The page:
In his essay “Euthyphro”, Plato has Socrates ask a young student named Euthyphro, “Is what is righteous righteous because the gods love it, or do the gods love it because it is righteous?” The Jewish spin would be to ask: Is an act good because HQBH chose to make it a mitzvah, or did Hashem command us to do it because it is good? What is the Source of morality?
The problem is that if you say that an act is good solely because Hashem commanded it, then He had no moral reason to tell us to do one set of things and not another. Can mitzvos be the product of Divine whim, the decision between “Thou shalt murder” and “Thou shalt not” entirely without any reason on His part? On the other hand, if there is an overarching definition of good and evil that Hashem conformed to, then we placed something “over” Him, something that even He is subject to.
I would argue that HQBH created the world with a tachlis, a purpose, He placed each of us in it with a tachlis, and what is righteous is righteous because it is in accordance with furthering that tachlis. This fits Rav Hirsch’s etymology for “ra“, being related to /רעע/, to shatter. It also explains why the word “tov” means both good in the moral sense (not evil) as well as in the functional sense (not ineffective, as in “a good toothpaste prevents cavities”). To prepare the menorah’s lamps is called “hatavas haneiros — causing the functional usability of the lamps.” Moral tov derives from the functional tov. Hashem chose “Do not steal” over “Take whatever makes you happy” because that’s what makes us better receptacles. We might have remained with two definitions of tov (and of “good”) — functional and moral. According to this line of reasoning, “good at its job” is the underlying meaning of tov in the moral sense of the word as well.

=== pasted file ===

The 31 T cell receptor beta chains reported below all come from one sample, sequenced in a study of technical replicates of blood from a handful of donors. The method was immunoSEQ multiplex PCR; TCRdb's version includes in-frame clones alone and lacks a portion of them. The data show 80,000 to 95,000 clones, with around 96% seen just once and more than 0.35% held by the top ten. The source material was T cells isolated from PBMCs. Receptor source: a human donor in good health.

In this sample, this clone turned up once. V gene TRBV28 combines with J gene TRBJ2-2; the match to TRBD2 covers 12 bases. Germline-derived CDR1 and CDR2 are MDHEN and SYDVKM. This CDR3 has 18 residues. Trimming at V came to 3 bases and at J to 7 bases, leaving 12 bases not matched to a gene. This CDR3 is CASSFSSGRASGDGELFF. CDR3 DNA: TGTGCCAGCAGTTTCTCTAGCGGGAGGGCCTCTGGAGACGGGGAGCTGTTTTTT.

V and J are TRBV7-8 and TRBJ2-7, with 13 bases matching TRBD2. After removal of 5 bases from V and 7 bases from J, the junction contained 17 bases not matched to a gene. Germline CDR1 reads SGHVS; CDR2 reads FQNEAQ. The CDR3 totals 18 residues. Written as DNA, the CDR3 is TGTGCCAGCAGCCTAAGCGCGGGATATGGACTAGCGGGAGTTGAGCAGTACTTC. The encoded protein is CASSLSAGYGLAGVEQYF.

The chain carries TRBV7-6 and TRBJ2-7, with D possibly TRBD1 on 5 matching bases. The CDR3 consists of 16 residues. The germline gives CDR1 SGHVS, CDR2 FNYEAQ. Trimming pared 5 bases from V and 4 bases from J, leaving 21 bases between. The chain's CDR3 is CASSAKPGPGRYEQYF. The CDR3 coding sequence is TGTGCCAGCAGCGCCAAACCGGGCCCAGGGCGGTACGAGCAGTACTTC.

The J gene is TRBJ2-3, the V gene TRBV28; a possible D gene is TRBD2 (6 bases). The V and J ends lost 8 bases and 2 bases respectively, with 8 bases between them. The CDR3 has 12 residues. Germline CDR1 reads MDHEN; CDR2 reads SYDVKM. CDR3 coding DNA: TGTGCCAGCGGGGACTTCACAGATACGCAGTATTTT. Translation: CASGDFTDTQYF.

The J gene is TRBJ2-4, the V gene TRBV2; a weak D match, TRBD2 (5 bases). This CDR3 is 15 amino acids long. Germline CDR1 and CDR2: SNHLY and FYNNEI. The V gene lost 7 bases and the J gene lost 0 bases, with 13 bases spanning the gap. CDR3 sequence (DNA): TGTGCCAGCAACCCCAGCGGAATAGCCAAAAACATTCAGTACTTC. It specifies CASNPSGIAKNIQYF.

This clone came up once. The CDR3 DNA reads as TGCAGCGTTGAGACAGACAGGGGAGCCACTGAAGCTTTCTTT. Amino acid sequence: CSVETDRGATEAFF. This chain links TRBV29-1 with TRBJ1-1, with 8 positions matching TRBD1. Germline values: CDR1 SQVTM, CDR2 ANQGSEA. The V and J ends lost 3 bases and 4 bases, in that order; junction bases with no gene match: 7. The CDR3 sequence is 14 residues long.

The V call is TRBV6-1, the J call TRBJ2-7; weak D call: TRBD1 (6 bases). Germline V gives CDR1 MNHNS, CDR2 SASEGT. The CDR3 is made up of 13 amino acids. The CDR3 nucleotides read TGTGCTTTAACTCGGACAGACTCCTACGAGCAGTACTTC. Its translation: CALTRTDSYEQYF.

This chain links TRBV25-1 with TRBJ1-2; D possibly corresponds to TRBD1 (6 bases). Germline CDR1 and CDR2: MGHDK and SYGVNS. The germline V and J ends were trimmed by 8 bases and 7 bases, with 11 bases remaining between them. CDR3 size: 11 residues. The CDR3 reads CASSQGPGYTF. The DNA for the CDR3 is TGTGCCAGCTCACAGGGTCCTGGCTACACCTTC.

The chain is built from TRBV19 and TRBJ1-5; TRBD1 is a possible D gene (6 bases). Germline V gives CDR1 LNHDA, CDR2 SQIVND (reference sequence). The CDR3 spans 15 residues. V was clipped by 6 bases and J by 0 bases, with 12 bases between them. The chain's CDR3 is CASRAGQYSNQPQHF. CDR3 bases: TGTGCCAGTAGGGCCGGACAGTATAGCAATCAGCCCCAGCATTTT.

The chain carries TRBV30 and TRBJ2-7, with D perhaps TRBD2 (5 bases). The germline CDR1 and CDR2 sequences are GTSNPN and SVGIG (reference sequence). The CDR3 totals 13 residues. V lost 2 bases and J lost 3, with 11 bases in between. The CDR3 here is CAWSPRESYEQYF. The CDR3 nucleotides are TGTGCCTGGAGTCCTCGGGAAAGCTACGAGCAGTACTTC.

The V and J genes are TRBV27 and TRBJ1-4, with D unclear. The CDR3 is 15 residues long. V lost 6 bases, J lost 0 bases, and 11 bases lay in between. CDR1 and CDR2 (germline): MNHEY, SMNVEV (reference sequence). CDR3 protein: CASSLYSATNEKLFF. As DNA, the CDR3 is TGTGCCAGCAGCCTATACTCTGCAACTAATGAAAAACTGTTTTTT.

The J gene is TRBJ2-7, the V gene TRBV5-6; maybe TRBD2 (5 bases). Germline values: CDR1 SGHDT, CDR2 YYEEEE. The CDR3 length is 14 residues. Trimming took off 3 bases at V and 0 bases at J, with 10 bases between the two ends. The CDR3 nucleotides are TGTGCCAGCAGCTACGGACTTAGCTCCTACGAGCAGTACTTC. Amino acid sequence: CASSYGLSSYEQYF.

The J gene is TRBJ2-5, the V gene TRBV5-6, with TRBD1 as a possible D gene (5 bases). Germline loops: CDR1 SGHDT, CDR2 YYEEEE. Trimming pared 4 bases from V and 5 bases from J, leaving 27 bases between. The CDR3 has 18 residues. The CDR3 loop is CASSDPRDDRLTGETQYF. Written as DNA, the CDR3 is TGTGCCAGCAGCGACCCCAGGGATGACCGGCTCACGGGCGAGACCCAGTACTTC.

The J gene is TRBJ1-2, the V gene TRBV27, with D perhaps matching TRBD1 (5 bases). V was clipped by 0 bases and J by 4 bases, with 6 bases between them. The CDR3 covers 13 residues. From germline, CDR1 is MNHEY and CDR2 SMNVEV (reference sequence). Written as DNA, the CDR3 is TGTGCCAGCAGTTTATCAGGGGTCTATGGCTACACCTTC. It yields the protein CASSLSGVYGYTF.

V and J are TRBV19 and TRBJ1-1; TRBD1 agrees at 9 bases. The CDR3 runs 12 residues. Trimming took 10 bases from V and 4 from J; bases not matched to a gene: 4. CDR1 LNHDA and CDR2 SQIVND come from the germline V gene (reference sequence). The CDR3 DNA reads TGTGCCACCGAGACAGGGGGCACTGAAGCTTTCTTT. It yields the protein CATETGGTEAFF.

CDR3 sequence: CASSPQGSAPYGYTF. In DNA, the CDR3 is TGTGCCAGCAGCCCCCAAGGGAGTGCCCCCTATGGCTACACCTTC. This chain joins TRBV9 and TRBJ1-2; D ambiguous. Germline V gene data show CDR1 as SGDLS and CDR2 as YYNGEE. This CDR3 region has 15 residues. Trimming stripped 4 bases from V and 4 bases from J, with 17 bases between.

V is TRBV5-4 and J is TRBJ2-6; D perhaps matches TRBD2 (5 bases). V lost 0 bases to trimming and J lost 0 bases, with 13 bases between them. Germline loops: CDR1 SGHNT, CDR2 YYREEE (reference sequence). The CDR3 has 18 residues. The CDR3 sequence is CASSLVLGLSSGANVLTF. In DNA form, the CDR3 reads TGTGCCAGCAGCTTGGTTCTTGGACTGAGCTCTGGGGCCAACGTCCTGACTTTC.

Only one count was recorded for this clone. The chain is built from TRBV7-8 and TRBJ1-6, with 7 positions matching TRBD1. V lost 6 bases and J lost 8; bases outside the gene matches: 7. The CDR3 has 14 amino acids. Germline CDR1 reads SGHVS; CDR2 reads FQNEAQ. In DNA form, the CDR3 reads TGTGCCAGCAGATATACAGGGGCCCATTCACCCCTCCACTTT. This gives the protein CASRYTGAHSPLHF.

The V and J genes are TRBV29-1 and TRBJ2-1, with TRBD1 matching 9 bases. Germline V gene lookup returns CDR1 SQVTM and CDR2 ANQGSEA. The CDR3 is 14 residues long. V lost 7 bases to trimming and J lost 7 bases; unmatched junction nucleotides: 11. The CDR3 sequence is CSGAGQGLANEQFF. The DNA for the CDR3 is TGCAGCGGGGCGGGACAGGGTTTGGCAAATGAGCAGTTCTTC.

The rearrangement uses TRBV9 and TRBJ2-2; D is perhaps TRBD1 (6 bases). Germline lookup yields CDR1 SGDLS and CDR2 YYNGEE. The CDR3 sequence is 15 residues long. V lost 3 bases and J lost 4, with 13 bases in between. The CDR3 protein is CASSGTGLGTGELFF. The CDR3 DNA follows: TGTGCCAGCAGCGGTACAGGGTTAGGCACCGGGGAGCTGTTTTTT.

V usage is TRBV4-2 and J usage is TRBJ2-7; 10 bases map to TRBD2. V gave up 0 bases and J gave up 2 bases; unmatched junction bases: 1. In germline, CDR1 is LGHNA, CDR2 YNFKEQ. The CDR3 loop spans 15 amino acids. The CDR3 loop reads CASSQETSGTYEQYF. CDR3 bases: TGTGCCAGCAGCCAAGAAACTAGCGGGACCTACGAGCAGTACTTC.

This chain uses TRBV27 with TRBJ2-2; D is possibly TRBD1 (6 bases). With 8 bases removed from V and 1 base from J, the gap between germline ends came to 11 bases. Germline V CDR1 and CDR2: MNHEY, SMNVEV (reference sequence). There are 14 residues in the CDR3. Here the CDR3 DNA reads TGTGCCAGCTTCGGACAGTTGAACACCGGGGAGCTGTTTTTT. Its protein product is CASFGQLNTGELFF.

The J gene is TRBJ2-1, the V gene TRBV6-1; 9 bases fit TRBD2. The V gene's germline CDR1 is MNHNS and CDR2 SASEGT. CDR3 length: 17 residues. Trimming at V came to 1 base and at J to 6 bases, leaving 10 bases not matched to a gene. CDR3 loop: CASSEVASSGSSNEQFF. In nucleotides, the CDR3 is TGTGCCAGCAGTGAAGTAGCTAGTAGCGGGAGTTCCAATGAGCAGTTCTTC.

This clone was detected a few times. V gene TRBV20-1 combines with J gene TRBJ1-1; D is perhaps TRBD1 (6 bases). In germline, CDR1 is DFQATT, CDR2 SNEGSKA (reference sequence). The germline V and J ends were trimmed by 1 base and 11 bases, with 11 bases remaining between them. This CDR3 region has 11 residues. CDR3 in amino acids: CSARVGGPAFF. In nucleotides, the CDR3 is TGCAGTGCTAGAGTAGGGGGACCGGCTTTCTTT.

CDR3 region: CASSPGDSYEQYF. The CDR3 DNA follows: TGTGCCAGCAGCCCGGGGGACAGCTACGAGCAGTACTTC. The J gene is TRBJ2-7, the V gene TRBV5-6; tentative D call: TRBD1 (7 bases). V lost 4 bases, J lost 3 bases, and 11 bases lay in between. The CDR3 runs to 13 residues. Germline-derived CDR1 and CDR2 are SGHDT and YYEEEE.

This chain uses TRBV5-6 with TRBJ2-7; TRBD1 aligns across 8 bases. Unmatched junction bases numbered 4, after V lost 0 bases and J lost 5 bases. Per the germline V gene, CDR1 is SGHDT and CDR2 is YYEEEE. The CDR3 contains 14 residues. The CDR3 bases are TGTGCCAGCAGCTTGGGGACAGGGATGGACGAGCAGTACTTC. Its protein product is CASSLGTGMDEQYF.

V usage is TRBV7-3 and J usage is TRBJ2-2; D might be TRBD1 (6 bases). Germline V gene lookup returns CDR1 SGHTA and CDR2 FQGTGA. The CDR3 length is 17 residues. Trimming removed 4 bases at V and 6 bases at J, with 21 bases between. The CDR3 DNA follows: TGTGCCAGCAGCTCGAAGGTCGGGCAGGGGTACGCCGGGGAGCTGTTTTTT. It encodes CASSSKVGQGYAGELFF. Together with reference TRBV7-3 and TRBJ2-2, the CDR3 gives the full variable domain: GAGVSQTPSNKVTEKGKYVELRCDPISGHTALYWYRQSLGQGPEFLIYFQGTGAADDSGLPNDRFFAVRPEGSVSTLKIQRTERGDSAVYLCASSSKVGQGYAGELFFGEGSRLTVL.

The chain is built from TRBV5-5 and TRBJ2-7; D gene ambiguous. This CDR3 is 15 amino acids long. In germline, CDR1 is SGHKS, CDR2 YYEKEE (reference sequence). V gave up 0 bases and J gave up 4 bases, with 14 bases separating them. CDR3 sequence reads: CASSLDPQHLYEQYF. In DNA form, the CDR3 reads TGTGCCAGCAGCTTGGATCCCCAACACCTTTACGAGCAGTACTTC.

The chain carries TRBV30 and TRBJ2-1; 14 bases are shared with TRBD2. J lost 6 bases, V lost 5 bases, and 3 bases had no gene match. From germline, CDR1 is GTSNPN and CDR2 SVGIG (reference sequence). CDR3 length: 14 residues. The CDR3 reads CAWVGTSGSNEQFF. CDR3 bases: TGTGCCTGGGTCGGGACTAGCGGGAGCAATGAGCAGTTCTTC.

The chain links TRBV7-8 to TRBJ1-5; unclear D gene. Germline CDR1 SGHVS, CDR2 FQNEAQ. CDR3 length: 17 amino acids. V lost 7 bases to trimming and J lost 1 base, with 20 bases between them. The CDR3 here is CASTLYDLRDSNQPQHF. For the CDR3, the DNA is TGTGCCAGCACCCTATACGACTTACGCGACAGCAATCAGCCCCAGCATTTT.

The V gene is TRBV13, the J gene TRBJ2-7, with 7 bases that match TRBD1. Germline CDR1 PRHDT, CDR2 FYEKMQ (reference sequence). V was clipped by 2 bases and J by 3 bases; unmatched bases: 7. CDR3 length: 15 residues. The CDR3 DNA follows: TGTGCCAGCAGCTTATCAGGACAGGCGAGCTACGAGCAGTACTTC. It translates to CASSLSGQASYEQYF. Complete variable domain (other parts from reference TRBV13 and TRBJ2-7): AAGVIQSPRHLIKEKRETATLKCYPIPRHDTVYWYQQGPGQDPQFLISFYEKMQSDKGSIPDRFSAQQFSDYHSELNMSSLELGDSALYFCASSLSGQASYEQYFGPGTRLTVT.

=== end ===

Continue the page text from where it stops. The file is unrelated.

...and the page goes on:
So yes, HQBH did choose good vs evil without being subject to external constraint, and yet still the choice was not arbitrary. Socrates gave Euthyphro a false dichotomy — there was a third choice. Hashem has a reason, but that reason wasn’t conforming to a preexisting morality.G-d created us because He could only bestow good if there is someone to receive that good. That is our individual purpose, to make ourselves into utensils, receptacles for emanations of Divine Good. (I once suggested to Avodah that “Qabbalah” isn’t to be translated as “that which was received”, but rather “the art of reception”.) Given that personal purpose, the definition of “tov” feeds directly into a “spiritual health” model of reward and punishment. Oneshim are the product of not being proper keilim for shefa, and therefore one is incapable of receiving the sechar. It’s not that the sechar is being withheld — the problem is with the reception.This makes following the tzavah (command) of the Melech a derivative — learning to be a good subject is part of what it takes to be a good keli. Perhaps this is why they are called mitzvos (that which were commanded) rather than tzavos (commands).
This means that of the Rambam’s ikkarei emunah, perhaps the last three are the most critical. Without an eschatology, without a final state, we have no way of defining which acts advance us to that goal, and which are ra, shattering that which was already built.